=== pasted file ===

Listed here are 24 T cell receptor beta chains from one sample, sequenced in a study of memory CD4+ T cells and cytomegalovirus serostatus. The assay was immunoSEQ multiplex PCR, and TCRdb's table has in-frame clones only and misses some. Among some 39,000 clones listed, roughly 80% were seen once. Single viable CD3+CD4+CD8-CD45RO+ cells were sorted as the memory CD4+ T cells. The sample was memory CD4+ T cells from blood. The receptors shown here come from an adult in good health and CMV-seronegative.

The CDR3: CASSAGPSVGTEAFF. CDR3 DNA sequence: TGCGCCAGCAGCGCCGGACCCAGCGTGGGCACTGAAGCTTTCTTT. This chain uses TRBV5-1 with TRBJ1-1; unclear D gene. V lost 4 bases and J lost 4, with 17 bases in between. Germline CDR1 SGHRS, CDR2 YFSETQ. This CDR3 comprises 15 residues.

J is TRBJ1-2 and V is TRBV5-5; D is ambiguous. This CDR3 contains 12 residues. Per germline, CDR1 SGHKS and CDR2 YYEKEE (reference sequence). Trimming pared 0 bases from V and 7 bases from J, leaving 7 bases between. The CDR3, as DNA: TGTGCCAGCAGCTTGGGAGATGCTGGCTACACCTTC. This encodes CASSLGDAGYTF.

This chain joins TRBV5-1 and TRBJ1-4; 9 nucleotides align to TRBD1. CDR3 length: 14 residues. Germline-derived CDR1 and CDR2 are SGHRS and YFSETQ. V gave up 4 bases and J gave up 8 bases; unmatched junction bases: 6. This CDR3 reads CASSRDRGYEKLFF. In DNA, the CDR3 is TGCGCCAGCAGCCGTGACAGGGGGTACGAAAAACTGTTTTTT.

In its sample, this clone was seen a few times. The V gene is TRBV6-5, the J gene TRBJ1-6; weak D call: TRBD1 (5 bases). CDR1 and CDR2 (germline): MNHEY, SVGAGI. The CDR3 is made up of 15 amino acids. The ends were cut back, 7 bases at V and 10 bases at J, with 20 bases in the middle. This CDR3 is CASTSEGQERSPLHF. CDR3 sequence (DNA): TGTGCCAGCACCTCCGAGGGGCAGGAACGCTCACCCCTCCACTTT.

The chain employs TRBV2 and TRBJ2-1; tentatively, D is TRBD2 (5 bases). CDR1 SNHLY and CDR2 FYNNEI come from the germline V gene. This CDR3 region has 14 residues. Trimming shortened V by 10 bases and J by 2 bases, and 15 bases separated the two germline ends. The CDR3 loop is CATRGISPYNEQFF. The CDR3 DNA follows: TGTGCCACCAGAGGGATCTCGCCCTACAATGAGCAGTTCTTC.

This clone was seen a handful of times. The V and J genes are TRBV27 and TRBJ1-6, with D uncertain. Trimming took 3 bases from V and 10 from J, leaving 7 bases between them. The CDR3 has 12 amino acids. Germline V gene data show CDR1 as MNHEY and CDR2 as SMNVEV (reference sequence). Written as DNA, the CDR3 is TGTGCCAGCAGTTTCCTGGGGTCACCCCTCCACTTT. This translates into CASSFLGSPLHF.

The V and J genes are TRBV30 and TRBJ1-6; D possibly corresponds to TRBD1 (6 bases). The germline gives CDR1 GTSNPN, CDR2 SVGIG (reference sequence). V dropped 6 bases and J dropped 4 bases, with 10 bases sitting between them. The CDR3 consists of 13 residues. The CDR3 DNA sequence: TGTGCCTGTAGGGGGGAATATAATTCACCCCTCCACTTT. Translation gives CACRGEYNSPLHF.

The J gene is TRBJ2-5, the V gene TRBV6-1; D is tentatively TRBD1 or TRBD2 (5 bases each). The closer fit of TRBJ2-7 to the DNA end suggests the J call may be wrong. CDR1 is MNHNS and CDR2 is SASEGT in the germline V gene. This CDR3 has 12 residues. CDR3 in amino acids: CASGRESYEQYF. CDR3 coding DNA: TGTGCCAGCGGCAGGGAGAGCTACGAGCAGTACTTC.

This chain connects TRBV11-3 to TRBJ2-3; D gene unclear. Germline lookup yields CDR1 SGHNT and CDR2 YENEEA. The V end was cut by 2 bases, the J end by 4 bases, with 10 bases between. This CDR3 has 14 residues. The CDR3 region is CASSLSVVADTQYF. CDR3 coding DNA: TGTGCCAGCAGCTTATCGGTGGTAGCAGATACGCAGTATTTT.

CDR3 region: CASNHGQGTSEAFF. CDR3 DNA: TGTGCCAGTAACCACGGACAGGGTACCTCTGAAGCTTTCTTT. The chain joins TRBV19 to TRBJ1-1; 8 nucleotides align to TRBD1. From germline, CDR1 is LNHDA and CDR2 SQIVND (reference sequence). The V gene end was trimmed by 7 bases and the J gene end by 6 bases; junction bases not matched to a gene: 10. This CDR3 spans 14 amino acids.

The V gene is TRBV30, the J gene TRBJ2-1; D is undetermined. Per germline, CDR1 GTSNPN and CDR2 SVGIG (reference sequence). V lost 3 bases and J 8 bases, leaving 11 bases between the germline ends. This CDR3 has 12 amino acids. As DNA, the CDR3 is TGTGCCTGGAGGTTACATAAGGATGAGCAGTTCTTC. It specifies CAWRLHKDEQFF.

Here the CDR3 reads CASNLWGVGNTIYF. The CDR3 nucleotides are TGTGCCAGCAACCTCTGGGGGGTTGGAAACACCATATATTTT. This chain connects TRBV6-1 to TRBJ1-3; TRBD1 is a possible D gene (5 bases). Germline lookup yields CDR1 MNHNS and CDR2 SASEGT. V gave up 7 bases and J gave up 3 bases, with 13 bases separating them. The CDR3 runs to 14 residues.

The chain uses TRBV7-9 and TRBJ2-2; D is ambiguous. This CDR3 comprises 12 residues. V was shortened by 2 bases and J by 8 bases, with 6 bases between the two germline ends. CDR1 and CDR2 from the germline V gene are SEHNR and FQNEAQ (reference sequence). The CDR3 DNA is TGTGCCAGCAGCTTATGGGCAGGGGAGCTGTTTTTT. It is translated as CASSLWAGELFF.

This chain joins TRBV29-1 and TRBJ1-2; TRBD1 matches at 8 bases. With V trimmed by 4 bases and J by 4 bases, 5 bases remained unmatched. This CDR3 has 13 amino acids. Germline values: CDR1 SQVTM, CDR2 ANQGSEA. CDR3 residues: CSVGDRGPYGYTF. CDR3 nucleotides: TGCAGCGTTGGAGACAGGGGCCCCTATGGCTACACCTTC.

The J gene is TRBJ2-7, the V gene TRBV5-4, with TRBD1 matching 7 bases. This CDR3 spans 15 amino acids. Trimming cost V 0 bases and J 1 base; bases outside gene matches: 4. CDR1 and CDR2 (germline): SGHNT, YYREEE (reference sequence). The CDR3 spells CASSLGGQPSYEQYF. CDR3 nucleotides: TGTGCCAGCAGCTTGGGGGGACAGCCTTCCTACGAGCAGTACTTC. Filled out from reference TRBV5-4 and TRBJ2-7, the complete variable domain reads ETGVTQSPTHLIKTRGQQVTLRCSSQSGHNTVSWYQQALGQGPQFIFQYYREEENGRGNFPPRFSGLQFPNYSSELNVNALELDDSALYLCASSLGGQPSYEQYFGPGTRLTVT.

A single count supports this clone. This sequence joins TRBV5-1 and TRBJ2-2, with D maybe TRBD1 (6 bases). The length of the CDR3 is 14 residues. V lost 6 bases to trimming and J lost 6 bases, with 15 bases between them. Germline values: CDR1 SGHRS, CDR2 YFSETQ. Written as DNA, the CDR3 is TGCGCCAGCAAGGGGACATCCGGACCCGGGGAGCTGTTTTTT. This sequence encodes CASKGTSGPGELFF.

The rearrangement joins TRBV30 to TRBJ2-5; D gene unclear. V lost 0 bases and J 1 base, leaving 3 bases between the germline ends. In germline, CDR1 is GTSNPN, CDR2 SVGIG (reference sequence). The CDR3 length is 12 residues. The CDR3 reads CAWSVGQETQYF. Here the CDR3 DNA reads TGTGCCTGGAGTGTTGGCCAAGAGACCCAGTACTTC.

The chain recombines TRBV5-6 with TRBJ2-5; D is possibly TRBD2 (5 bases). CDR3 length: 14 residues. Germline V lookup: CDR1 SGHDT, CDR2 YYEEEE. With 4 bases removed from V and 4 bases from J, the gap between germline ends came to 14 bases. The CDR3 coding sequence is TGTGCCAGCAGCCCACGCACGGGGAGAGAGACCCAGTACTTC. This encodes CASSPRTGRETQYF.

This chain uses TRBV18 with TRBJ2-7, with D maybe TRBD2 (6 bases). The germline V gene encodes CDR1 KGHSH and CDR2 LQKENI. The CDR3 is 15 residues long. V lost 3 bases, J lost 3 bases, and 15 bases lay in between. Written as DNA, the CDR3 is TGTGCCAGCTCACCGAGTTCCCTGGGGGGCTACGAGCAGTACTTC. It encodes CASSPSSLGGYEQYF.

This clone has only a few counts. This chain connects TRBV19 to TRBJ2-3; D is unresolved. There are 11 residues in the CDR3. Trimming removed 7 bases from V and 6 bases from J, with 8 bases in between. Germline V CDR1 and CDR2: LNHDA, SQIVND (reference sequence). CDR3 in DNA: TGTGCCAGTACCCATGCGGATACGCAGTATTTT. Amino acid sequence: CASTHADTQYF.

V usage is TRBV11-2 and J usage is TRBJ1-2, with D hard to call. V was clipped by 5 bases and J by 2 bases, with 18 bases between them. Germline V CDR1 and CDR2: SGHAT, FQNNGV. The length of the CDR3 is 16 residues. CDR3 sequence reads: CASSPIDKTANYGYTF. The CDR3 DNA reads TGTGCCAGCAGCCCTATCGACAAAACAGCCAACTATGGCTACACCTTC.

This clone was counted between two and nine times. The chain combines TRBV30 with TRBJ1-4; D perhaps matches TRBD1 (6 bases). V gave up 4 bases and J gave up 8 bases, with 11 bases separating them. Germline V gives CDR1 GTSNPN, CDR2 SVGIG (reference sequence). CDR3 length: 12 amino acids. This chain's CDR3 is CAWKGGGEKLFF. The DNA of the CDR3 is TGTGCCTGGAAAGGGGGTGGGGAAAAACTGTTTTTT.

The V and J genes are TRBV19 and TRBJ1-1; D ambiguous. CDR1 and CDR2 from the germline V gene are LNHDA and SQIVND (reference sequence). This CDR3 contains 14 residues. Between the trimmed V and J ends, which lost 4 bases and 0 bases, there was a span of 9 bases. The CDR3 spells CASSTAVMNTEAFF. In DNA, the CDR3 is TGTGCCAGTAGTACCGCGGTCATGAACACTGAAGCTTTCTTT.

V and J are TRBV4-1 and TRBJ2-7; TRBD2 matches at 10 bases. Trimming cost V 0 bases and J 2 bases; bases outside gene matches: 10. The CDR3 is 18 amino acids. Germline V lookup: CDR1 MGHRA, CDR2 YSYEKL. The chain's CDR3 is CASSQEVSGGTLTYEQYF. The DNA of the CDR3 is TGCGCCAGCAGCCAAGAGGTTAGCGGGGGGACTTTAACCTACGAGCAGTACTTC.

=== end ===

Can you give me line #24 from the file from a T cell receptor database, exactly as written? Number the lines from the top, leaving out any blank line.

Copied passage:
The V and J genes are TRBV19 and TRBJ1-1; D ambiguous. CDR1 and CDR2 from the germline V gene are LNHDA and SQIVND (reference sequence). This CDR3 contains 14 residues. Between the trimmed V and J ends, which lost 4 bases and 0 bases, there was a span of 9 bases. The CDR3 spells CASSTAVMNTEAFF. In DNA, the CDR3 is TGTGCCAGTAGTACCGCGGTCATGAACACTGAAGCTTTCTTT.